The Future of Toronto Retail: R.A.D.

Torontoist

1 Comment

news

The Future of Toronto Retail: R.A.D.

Rad-1.jpg
We interrupt our series on Toronto’s future-minded fashion hopefuls to talk, instead, a little shop—and the future of shopping at little shops with big ideas.
Two weeks ago, in our ball-gazing session with Eric Tong, the dress designer told us Dundas West was his favourite style-watching strip in the city. Of course, that only confirmed long-held suspicions about the Bellwoods North nabe. And, as it happened, we’d just become entranced with the newest window on the up-and-coming shopping block: that of Kia Waese’s innovative, contemporary, and consciously anti-trend R.A.D.
Standing for Research and Development, and sitting quietly at 899 Dundas Street West, R.A.D. is smack amidst the city’s coolest nosh nooks, like old faithful Saving Grace, the recently reno’d Palmerston Cafe, and, not soon enough to come, the Hoof Cafe. And it’s open only on brunch days—Fridays, Saturdays, Sundays, and by appointment on Thursdays. By design or not, R.A.D. will surely satiate the tastes of post-hipster couples walking French bulldogs and sipping Ella’s Uncle espresso on weekends after noon.
In the very near future, Dundas West will be a destination for the trend set, sure. But Waese sees further, hoping the pieces she’s curating now—like minimalist one-piece garments from M.A+ of Rome or naturally tanned leather handbags by Belgian designer Nico Uytterhaegen—will stand the test of decades and cycles. If, in 2020, Toronto shopping looks more like an art crawl, less like an outdoor mall, we’ll all be more careful and satisfied consumers.
Read our Q & A with Kia to find out more about her store—and why you won’t find any Toronto designers in it. (Yet?)


Rad-2.jpg
Torontoist: What inspired you to open R.A.D.?
Kia Waese: I love artisanal craftsmanship with a focus on form rather than embellishment.
Do you think there are any other stores like yours in Toronto?
No, not in the area of clothing or accessory design.
Why not?
I’ve been researching and planning the store concept for years. I would not expect that from everybody.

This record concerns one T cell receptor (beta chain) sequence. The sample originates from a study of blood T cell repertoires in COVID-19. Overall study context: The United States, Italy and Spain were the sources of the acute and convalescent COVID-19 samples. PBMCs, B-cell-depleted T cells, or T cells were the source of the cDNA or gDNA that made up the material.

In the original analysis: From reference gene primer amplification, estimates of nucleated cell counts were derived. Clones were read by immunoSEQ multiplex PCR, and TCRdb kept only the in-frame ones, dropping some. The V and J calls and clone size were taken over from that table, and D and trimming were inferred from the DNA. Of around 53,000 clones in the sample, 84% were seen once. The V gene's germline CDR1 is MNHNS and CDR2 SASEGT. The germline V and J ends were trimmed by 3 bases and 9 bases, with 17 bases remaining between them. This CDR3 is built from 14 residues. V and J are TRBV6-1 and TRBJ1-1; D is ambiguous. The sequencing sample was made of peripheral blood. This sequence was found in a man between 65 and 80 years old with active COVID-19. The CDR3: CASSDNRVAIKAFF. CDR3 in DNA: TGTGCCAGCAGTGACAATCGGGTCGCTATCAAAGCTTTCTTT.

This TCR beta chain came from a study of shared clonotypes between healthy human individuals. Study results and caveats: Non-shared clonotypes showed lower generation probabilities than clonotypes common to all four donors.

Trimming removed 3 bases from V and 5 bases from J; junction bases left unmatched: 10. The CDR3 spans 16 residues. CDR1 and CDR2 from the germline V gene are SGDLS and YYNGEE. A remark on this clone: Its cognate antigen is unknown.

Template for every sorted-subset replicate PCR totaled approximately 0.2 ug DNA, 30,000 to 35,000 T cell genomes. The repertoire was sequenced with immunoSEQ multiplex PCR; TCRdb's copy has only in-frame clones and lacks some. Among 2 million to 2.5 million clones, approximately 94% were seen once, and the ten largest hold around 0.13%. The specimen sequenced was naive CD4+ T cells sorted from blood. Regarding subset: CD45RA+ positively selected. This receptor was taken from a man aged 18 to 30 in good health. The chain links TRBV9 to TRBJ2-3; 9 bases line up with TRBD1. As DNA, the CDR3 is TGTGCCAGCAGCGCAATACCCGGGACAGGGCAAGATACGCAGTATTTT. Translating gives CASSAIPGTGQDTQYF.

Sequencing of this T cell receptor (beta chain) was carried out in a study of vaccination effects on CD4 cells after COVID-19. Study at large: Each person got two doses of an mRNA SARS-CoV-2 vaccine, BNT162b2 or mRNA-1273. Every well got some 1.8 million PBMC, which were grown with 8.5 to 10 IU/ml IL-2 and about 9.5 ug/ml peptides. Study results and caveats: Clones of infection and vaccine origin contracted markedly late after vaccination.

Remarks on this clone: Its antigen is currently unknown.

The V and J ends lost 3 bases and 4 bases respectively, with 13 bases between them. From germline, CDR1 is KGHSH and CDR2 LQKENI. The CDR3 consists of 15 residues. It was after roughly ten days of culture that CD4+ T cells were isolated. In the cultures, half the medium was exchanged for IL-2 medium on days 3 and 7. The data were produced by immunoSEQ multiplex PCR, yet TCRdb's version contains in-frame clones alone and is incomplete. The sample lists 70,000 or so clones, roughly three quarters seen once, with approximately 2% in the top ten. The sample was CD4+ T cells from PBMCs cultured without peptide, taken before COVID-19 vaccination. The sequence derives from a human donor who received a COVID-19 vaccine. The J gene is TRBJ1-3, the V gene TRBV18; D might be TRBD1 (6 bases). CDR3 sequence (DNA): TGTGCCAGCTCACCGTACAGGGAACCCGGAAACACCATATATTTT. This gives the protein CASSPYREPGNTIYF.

There’s a perception that Toronto is conservative and that those who have money only want to spend it on established logos or mainstream trends. Agree or disagree? Why?
It does seem that people are very luxury brand–oriented, but I also believe that people desire something unique.
The concept of R.A.D.—with a limited, special selection and very pared-down hours!—really speaks to a recent trend in “curated shopping.”
I think it’s the best way to emphasize the artisanal quality of the pieces.
Is “curated shopping,” or whatever you prefer to call it, the future of retail?
It seems that specialty shopping is on the rise. I don’t believe that “curated shopping” will become the blueprint for retail.
What’s the difference between the two?
I think “specialty shopping” is in the category of a boutique store that focuses on a specific type of product, such as the cheese store or the butcher or the shoe store or a small bookstore—that kind of thing. It’s the opposite of shopping under one roof or big-box shopping.
What’s the most stylish street in Toronto?
I don’t think we have a “most” stylish street, but I do see how styles vary in each of the different downtown neighbourhoods. It’s actually quite interesting how that happens.
Do you sell any local designers?
No.
Why not?
My focus is on designers that aren’t sold here or known here.
Who’s your favourite Toronto clothing or accessories designer?
I don’t have a fave.
What qualities do you look for in designers, and why do you think those qualities are missing from our own fashion design industry?
I look for hand craftsmanship, which is still highly regarded throughout Europe. It is sad to say that we don’t have an industry here to support hand-crafted leather goods. If anybody wants to learn shoemaking or accessory design, he or she has to leave Canada and study or apprentice in either England or Italy.
I also focus on a very tight aesthetic. The form and cut are equally important as the hand-made aspect. It’s very hard to put words to it, but I know it when I see it. You could say minimalist and avant-garde, but that’s still too general.
How do you think Torontonians are changing the way they shop in this economy?
Hopefully, people will start turning away from fast disposable fashion and lean towards quality.
If the economy turns around, will we go back to our former habits of consumption—overconsumption, some say—or continue in this new direction?
I hope that consumers will make wise shopping choices.
Photos courtesy of Kia Waese.

Comments